Georgia’s official recount and an audit led by Republican Secretary of State Brad Raffensperger found no evidence of widespread fraud, and legal challenges were unsuccessful. However, Trump exerted pressure on various Georgia officials, including Raffensperger, Georgia Governor Brian Kemp, and the late Georgia House Speaker David Ralston, urging them to overturn the election results.

Willis’s investigation has focused on Trump’s interactions with Georgia Republicans in the weeks following the election, including a phone call in which he implored Raffensperger to “find 11,780 votes, which is one more than we have because we won the state.”

Raffensperger, a former Trump supporter who resisted the former president’s pressure, provided testimony to Willis’s office.
Another facet of Willis’s inquiry concerns the “alternate electors,” individuals who certified that Trump had triumphed in Georgia’s 2020 election and declared themselves the state’s legitimate electors.

In July 2022, Willis notified 16 GOP alternate electors that they were the subjects of her investigation. At least eight of them reached immunity agreements, enabling them to evade prosecution if they cooperate and testify.

A third major line of inquiry centers on an alleged breach of voting equipment in Coffee County, a rural Georgia area situated approximately 200 miles from Atlanta. Surveillance footage depicted Trump operatives gaining access to a secure section of the county’s election office in January 2021.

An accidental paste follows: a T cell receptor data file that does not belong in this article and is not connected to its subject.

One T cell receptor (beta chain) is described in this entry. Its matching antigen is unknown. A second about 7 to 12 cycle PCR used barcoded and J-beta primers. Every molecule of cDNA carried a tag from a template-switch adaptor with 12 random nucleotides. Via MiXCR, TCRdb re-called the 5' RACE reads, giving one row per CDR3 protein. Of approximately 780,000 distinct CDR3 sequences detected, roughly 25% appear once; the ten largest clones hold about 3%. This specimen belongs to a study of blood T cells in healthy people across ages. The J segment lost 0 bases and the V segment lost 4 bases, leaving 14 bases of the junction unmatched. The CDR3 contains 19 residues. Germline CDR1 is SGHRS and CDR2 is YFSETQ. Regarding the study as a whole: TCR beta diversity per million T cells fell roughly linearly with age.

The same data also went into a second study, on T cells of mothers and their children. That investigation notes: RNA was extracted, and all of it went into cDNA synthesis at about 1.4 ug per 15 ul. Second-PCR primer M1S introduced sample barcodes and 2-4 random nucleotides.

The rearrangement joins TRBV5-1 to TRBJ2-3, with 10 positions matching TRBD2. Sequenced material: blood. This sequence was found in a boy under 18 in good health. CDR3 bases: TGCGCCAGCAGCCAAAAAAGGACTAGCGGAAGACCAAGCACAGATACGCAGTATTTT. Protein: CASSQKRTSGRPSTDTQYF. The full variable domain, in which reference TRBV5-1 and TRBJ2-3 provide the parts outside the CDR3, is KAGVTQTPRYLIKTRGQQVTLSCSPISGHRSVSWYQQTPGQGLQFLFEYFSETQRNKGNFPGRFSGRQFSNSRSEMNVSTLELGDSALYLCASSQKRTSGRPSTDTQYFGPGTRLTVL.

Why is a new grand jury handling this case?

Encountering reluctance from numerous potential witnesses to testify without being subpoenaed, Willis requested the formation of a special grand jury, empowered under Georgia law to issue subpoenas and deliver a report on its findings but not authorized to issue criminal indictments. Over 75 witnesses were interviewed by this special grand jury, including prominent figures like Republican Governor Brian Kemp and Republican Senator Lindsey Graham.

A segment of the special grand jury’s report was made public earlier in the year, indicating that certain interviewed witnesses might have committed perjury. Both Duncan and Chidi testified before this earlier special grand jury.

The complete report, not publicly disclosed, granted Willis the authority to present the case before a standard grand jury, which holds the power to issue indictments.

What charges might Willis bring forth?

Georgia’s Racketeer Influenced and Corrupt Organizations Act, modeled after the federal law, is likely to be included in Willis’s indictment. Willis has previously utilized RICO prosecutions in high-profile cases.

In addition to racketeering charges, Willis could levy accusations of perjury, election tampering, and other offenses. The prosecution’s central argument will aim to convince a jury that a network of individuals collaborated in criminal activities to overturn Biden’s narrow victory in Georgia.